Be Nice. It’s that Simple.
Those are the words that started an anti-bullying campaign at Centennial High School, 10200 W. Centennial Parkway. In a school with approximately 3,200 students, bullying has been a major concern for one health education teacher.
It all began when Janet Roll surveyed her freshman students in September last year, asking them who had been a victim of bullying.
“After surveying my students, I determined that within the first four weeks of school, 32 percent had been a victim of bullying or harassment,” Roll said. “As a parent and an educator, that bothered me.”
Although Roll focuses a section of her class on bullying and harassment, she felt her students needed an additional reminder.
“I know that there is a ‘Be Kind’ program that is used by many elementary and middle schools,” Roll said. “However, I felt that the verbiage wasn’t effective at the high school level.”
She partnered with fellow teacher John Roberts and his video production class. Together, they began filming commercialsthat asked students what their take was on those who are purposely mean to other students.
“For something grassroots, kids have really started paying attention to the campaign,” Roberts said. “It’s raised awareness to bullying and different civil rights issues, like gay and lesbian rights.”
Students who were chosen to speak for the 15- to 20-second commercial are those who are seen as leaders at the school, according to Roll. Many of them are athletes, honor and Reserve Officers’ Training Corps students and participants of student council.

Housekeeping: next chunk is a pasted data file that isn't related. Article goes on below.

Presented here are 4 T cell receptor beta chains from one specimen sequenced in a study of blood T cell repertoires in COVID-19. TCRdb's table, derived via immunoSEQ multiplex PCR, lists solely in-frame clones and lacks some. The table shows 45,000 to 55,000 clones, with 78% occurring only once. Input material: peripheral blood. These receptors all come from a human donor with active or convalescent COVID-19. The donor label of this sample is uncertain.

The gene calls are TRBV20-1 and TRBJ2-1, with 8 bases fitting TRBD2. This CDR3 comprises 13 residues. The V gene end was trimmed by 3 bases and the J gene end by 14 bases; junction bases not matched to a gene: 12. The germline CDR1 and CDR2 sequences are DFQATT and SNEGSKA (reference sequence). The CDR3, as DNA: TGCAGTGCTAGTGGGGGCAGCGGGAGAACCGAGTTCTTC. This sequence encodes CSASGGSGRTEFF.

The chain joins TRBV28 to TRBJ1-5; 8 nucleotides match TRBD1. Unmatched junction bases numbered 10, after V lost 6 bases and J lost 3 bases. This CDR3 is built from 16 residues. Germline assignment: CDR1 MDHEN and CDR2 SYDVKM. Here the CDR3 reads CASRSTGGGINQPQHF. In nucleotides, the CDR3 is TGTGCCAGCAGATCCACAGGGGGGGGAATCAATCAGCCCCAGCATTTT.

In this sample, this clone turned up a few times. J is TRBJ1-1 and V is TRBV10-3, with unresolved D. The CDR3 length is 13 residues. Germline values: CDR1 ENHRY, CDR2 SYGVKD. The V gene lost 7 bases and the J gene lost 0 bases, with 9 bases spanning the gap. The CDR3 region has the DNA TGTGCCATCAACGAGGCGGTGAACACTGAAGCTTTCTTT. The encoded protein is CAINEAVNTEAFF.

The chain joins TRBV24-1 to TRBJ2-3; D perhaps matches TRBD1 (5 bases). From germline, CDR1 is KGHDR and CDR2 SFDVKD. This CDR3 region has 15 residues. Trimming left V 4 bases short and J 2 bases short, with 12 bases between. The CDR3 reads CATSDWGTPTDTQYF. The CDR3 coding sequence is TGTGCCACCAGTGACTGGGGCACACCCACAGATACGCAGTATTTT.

The commercials are shown during the school’s morning announcements.
As part of her campaign, Roll also went out of her way to create and sell 100 black T-shirts with the logo in white. She said the T-shirts sold out in a few weeks and were exclusive to students.
Since students have started wearing their T-shirts, Phoebe Ozawa, 15, said she has seen the impact that the simple message has made.
“I’ve seen people stick up for others,” Ozawa said. “Students impact other students, and as a result, bullying has really gone down on campus.”
Roll said she sold T-shirts to students from all walks of life, including athletes, those with multiple piercings or colored hair and honor students.
Students agree that most of the bullying that happens on campus is verbal and usually occurs with large groups of students trying to impress their friends. Often, bullying is directed toward another student’s physical appearance.
Quinn Hill, 16, said he was bullied constantly when he was younger because of his height. After he was featured in a commercial, he said younger students came to him for advice on how to handle such situations.
Besides bullying, students added that there is a lot of sexual harassment that occurs on campus.
“Kids just don’t know what crosses the line,” Hill said.
Rachel Hollister, 17, was homeschooled before starting her junior year of high school. She said some students picked on her because she had to take lower-level courses.
“I heard that bullying happens in high school, but I didn’t think kids could be so mean,” Hollister said. “Some people actually go out of their way to make someone’s day suck.”
In order to keep the campaign going, Roll plans to sell more T-shirts with the same logo but with an added picture of a flower that a student drew for the redesign. She said she wants to buy fabric paint that students can use to paint each petal a different color.
“It’s simple, and it gets the message across,” Roll said.
Posters of the new design also fill campus walls throughout the high school, reminding students to be nice.
Although the campaign started in November, students say more of their peers respect one another.
“When I’m wearing my shirt, it just brings the concept to the front of people’s minds,” Hollister said. “They think before they talk.”
Contact North Las Vegas and Centennial View reporter Sandy Lopez at firstname.lastname@example.org or 702-383-4686.